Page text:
Susan George, Fiona Dove, Yiorgos Vassalos, Dominique Plihon, Kenneth Haar
02 နိုဝင်ဘာလ 2011
In a podcast debate, four activist researchers debate why the European Union is wedlocked to economic policies that will only worsen the crisis and further undermine democratic control of public budget.
In November 2011, Brussels was the stage for a 'Week of Action' which looked to expose the threat of Bilateral Investment Treaties to democratic governance and public interest and to advocate for an Alternative Investment Regime.
One of the main lessons of the global economic crisis that has cast its shadow since 2008 is that this is the time to be diversifying trade away from over-reliance on EU markets. It is clear to all observers that the economic chaos engulfing the EU in its euro-zone heartlands shows no end in sight and the prospect of long- term stagnation is becoming ever more real.
2011 witnessed the implementation of some of the most comprehensive undemocratic structural changes in the EU since the Lisbon Treaty. Alternative proposals for a progressive exit from the euro crisis are laid out here.
The Celtic Tiger might just find its strength and appetite for action in the growth of left leaning electorates and local citizens initiatives. The tailspin of economy caused by austerity policies should be countered by a transparent debt audit.
Did fiscal irresponsibility cause the EU crisis? Are European institutions democratically accountable? Is the European Commission politically neutral? Check out TNI's debates with a representative of the European Commission.
The Greek crisis has exposed the fundamental flaws in the Euro project: it stripped countries control over the price of money and allowed political elites to undermine Europe's post-war social contract.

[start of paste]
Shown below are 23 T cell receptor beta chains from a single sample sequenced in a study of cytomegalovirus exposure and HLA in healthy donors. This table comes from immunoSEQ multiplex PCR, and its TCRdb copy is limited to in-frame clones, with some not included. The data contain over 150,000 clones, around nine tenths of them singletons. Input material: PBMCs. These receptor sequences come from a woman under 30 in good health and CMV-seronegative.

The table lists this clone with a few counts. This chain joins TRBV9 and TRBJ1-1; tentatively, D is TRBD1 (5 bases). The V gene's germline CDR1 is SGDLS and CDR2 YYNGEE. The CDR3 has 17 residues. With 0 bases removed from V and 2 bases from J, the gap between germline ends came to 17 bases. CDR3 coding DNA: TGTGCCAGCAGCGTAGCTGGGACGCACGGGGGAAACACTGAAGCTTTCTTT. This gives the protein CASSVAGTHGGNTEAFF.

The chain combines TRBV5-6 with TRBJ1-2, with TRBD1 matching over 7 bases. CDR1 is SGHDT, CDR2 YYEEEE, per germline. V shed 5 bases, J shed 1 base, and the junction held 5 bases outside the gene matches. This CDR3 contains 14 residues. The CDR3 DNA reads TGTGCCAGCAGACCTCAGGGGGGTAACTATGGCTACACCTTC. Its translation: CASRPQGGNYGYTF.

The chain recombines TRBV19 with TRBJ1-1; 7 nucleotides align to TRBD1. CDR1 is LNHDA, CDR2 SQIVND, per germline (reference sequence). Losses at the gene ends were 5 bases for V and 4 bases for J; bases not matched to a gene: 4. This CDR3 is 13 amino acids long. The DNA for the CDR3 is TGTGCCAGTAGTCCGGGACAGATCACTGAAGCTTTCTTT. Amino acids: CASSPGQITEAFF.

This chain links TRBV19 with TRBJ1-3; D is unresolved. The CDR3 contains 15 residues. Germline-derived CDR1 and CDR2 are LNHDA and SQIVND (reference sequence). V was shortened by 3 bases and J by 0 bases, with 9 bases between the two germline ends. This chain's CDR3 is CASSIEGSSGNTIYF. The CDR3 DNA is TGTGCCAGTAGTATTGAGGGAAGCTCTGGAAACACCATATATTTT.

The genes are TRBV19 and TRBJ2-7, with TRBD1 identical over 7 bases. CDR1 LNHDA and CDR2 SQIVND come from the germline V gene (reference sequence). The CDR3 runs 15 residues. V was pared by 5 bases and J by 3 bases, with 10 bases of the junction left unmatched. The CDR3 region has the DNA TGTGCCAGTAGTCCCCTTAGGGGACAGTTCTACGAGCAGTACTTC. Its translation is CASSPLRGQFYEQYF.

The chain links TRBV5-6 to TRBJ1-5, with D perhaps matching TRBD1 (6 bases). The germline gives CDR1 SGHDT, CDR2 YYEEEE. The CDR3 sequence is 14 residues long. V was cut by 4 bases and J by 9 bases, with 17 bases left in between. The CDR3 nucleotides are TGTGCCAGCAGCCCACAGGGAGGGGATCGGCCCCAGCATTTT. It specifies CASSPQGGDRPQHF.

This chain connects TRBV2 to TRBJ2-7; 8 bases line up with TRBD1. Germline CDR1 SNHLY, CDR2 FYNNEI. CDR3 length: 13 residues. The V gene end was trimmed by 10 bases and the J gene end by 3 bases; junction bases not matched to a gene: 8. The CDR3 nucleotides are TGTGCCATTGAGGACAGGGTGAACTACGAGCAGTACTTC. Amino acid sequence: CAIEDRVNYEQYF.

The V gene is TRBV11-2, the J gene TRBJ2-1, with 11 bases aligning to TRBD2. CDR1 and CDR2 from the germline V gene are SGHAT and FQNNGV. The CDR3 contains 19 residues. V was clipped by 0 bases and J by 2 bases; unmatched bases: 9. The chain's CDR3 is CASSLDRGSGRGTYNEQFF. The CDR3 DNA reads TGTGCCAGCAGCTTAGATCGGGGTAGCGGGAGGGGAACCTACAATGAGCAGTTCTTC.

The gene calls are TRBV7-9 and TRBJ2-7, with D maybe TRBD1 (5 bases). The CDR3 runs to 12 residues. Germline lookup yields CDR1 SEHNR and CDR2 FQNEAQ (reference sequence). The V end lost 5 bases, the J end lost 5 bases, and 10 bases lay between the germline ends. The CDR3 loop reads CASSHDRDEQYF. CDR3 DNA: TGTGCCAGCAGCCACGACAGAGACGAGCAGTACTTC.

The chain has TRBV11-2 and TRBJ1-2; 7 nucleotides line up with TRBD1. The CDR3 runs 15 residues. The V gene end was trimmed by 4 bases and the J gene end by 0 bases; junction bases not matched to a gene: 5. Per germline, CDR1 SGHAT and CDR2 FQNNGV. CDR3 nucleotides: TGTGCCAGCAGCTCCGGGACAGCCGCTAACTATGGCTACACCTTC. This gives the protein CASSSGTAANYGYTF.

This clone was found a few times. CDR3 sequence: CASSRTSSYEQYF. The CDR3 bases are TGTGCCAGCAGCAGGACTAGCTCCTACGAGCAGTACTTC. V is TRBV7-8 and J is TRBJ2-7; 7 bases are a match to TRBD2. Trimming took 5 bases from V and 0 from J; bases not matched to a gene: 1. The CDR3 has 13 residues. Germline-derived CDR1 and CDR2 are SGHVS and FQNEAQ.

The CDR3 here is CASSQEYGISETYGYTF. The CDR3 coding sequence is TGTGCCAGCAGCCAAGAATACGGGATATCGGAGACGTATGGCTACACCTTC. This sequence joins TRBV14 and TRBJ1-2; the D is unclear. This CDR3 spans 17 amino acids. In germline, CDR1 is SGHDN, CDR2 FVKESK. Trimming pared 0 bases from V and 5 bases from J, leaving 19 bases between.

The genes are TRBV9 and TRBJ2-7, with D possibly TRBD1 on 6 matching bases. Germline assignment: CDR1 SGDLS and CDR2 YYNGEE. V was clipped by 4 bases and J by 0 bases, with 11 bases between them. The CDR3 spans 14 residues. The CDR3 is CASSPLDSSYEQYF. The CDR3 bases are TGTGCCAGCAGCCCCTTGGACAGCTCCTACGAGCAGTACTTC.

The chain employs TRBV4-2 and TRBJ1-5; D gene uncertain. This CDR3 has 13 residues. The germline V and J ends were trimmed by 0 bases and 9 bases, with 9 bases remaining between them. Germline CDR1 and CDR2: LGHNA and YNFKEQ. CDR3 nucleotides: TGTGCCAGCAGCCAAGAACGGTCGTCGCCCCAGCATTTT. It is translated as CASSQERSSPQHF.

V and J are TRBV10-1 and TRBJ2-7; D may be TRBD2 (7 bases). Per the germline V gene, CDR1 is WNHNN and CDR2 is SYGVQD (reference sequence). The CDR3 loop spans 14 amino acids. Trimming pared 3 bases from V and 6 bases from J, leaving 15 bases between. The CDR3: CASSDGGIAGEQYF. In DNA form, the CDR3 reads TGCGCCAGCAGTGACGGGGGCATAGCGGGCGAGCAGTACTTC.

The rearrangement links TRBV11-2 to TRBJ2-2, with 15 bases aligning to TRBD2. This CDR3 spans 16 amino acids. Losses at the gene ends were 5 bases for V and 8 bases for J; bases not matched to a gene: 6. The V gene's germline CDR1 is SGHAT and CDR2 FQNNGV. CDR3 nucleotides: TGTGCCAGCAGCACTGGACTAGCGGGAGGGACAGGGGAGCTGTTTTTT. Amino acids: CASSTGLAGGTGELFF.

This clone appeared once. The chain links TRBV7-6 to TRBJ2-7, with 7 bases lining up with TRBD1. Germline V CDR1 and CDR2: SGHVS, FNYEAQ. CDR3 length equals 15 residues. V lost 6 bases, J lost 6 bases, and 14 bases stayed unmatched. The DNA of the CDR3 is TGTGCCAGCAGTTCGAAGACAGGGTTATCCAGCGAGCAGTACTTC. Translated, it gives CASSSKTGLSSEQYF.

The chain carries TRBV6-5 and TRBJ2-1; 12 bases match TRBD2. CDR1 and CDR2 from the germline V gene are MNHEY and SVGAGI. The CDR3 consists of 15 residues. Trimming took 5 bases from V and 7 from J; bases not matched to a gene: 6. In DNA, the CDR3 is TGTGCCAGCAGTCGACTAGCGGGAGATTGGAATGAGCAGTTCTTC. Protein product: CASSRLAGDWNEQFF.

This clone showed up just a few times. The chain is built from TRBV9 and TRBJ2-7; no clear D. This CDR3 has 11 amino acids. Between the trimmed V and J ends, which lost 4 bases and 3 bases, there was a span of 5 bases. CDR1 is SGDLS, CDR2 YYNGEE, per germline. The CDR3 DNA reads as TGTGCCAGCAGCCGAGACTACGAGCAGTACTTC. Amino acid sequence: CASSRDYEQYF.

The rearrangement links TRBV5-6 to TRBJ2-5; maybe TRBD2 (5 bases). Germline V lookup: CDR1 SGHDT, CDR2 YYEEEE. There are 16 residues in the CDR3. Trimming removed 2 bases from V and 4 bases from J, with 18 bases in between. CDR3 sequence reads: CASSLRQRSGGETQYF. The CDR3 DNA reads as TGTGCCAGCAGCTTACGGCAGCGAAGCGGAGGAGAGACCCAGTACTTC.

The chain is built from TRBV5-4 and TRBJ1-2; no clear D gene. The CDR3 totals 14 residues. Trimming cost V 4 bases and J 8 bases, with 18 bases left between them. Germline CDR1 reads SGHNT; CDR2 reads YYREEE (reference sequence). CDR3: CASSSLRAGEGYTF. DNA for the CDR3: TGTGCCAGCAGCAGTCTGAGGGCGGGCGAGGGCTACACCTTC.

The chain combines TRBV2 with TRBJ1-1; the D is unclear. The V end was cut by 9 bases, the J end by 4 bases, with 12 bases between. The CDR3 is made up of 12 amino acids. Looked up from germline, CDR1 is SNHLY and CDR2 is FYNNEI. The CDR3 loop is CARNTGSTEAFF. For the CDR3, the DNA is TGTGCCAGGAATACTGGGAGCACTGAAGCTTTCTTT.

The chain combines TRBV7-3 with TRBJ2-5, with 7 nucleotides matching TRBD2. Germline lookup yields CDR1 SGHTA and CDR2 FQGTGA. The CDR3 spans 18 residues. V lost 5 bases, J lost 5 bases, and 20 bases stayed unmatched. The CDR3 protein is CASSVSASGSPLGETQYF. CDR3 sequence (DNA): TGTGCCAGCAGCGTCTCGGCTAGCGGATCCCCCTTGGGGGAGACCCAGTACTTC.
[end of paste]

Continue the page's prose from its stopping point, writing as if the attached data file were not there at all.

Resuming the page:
Between 20 and 21 September 2011, 40 ASEAN campaigners and experts met in Manila to share knowledge and experiences, articulate common strategies and discuss alternatives to the current investment regime.
Until the European Commission shows it has learnt the lessons of the 2008 financial crisis and demonstrates the political will to re-regulate the financial sector, it will be unable to resolve the crises in Greece, Ireland and Portugal
Marica Frangakis, Nicos Poulantzas Institute, Athens
07 အောက်တိုဘာလ 2011
Every story needs a narrative, an explanation of why things happened the way they did. In such a narrative lie the answers of how to avoid/correct similar developments in the future and how to propagate positive ones.
On 8 June the EU Parliament will vote on our response to the Eurocrisis: sign this petition by ATTAC asking them to reject the neoliberal austerity package which will make the public pay for the bank's crimes. There are alternatives to austerity.
Three years since the outbreak of the global financial crisis, the banks are back making mega-profits while the burden has clearly shifted to citizens and workers. However civil society action at European level could still make a difference in reining in the financial sector.
As Brussels bureaucrats and established political parties struggle to answer the current crisis caused by a faulty economic structure, right-wing nationalist parties have increasingly come to the fore in Europe, with Finland's recent election the last contribution to a worrying trend.